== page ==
In the shadow of the cold war between capitalist and communist societies, Americans once again began to resume their penchant for "acquisition" of material possessions. People looked across their yards to their neighbors' homes for cues about consumption. As a result, neighbors grew increasingly alike in what they owned and displayed in the form of their material well-being and lifestyles. This was a new era, and Madison Avenue advertising had become a new force in branding consumer products. A fully automatic Norge washing machine, wall-to-wall Karastan carpeting, a Kirby vacuum cleaner, a shiny Chrysler in the driveway were symbols of suburban success. We note that the branding process, in and of itself, is meant to "reify" some thing by affecting a "halo" or image to a product or service.
The 1960s were a decade of dissidence and dissonance. Civil rights and the war in Vietnam occupied the front pages of America's newspapers. Age was a factor in creating a schism in the larger cultural milieu. America's youth were disavowing the tenets of the mainstream culture in large numbers. However, mainstream prosperity continued to dominate the landscape of American values, and the consumption of material goods continued to escalate as a result.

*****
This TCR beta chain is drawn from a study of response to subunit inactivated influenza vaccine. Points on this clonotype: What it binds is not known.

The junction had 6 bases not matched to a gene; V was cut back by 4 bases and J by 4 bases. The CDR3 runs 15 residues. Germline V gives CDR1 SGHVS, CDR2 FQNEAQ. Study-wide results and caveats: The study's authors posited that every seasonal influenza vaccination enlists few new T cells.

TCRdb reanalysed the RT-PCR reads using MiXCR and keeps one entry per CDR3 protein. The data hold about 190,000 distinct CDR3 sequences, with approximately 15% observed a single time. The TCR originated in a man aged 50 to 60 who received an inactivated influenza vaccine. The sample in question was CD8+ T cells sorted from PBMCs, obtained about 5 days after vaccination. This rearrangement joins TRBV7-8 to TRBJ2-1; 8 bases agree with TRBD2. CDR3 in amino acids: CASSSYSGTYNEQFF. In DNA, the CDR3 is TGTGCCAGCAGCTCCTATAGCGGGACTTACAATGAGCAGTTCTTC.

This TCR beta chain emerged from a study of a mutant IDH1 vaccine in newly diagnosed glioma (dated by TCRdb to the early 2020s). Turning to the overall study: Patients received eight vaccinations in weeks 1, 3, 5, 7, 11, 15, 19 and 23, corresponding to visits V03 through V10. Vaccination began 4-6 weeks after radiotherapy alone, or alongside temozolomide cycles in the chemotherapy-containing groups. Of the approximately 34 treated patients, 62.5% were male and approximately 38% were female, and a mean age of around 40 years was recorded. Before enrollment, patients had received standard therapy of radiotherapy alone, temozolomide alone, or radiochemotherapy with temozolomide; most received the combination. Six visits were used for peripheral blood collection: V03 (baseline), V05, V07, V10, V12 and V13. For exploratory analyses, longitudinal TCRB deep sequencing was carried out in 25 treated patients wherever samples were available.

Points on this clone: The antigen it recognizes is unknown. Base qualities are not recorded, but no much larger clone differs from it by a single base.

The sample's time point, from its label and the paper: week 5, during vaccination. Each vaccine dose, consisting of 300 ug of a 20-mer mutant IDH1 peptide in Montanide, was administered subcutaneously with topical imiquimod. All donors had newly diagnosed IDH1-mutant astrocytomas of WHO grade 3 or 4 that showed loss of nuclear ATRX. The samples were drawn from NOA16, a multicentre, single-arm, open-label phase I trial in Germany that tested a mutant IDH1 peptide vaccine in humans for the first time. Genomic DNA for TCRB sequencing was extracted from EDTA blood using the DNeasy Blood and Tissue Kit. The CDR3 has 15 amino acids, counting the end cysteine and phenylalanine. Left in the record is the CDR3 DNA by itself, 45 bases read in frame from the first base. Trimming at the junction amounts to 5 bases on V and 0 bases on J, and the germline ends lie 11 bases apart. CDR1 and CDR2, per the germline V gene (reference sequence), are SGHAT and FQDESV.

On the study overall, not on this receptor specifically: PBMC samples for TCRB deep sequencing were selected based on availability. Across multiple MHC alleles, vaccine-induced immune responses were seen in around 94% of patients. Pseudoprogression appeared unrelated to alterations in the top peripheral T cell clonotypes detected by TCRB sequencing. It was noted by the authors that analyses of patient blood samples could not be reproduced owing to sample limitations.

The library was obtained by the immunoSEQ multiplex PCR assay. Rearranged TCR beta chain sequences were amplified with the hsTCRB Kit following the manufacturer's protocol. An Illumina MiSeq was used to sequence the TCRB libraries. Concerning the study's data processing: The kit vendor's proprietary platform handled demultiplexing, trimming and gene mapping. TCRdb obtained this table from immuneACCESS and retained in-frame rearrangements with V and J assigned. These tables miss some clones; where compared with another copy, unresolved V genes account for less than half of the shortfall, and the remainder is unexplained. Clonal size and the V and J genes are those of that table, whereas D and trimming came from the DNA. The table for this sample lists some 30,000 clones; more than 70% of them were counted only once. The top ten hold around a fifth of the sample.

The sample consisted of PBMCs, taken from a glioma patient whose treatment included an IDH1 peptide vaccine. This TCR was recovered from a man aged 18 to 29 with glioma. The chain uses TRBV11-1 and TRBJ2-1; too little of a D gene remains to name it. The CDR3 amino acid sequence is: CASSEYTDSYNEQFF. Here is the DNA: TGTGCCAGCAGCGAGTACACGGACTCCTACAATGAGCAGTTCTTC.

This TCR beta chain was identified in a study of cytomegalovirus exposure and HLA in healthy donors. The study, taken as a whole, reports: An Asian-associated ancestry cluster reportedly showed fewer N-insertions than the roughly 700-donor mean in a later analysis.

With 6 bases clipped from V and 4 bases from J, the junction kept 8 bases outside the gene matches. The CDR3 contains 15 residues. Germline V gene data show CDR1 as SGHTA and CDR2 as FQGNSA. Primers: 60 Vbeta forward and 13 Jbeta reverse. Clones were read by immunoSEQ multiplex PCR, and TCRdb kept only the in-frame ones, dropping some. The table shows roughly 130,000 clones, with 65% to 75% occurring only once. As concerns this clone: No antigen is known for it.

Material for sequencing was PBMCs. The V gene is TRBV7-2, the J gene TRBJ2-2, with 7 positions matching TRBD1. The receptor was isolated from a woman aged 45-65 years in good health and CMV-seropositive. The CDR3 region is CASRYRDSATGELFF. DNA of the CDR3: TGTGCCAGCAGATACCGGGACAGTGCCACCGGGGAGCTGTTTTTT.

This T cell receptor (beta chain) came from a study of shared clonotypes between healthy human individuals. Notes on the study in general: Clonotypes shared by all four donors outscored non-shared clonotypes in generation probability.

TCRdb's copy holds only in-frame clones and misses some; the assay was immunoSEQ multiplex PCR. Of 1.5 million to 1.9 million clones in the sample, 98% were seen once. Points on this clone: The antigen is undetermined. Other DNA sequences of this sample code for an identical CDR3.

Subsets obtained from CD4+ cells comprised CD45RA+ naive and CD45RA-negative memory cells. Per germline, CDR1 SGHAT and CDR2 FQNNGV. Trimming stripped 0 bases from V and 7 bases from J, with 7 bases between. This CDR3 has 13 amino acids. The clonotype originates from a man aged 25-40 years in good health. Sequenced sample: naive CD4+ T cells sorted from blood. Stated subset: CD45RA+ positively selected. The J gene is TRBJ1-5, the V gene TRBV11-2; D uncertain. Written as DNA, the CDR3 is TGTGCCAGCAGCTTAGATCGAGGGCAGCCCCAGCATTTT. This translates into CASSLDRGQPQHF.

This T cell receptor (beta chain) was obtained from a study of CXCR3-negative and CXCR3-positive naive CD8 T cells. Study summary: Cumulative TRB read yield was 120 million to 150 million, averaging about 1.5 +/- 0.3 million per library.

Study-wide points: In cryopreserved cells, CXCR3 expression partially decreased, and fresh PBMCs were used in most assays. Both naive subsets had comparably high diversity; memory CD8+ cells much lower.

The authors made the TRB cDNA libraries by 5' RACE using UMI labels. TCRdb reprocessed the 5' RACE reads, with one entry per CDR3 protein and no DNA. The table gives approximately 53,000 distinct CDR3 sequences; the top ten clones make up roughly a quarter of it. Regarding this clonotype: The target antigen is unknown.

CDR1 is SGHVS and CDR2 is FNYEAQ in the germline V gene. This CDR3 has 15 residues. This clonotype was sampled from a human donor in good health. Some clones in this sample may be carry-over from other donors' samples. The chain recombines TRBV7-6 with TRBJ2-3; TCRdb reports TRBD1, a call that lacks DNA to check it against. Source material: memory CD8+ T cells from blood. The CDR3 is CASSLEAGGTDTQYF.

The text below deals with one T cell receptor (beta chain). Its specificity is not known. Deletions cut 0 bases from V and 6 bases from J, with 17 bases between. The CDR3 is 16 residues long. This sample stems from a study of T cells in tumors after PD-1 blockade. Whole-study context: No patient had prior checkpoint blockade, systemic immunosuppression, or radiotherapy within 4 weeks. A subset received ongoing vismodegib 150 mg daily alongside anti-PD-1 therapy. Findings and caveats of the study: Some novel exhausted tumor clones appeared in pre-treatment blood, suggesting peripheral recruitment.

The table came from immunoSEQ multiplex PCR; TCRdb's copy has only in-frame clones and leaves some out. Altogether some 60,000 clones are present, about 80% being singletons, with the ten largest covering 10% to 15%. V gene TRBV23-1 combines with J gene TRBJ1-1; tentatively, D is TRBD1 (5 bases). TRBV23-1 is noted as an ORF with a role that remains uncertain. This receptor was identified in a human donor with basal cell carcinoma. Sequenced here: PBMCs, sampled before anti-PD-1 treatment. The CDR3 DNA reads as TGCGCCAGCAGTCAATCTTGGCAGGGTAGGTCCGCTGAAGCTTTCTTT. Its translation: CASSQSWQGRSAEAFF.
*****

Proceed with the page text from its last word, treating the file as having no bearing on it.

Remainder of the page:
During these decades, much in the way of social critique was leveled at the prevailing culture of the money society. Although the foundation of the American culture is rooted in the notion of a classless society, our nation maintains distinct lines of stratification that separate one group from another based on "material wealth" and the power that emanates from that wealth. In 1959, the social critic Vance Packard wrote: "We compete for the same symbols of bigness and success. We are careful to conform to the kinds of behavior approved by our peers. We are wary of others who don't look like our kind of people. We tend to judge people by their labels. And all too often we judge people on the basis of the status symbols they display." Sociologists associated with the "New Left" influenced by the Frankfurt School (e.g., Walter Benjamin, Thomas Adorno, and other proponents of Lukac's "History and Class Consciousness" and other disciples of the Columbia and Harvard schools) argued that Americans had been manipulated into participating in an artificial consumer culture (kitsch) that could not yield true human satisfaction. Marcuse published an extensive work using Hegelian dialectics—One-Dimensional Man (1964)—contending that modern society and especially those typified as liberal and free are, in fact, most repressive. The work of Thorstein Veblen is also important with respect to understanding the link between consumption and the image of the self in terms of a reflexivity of sorts.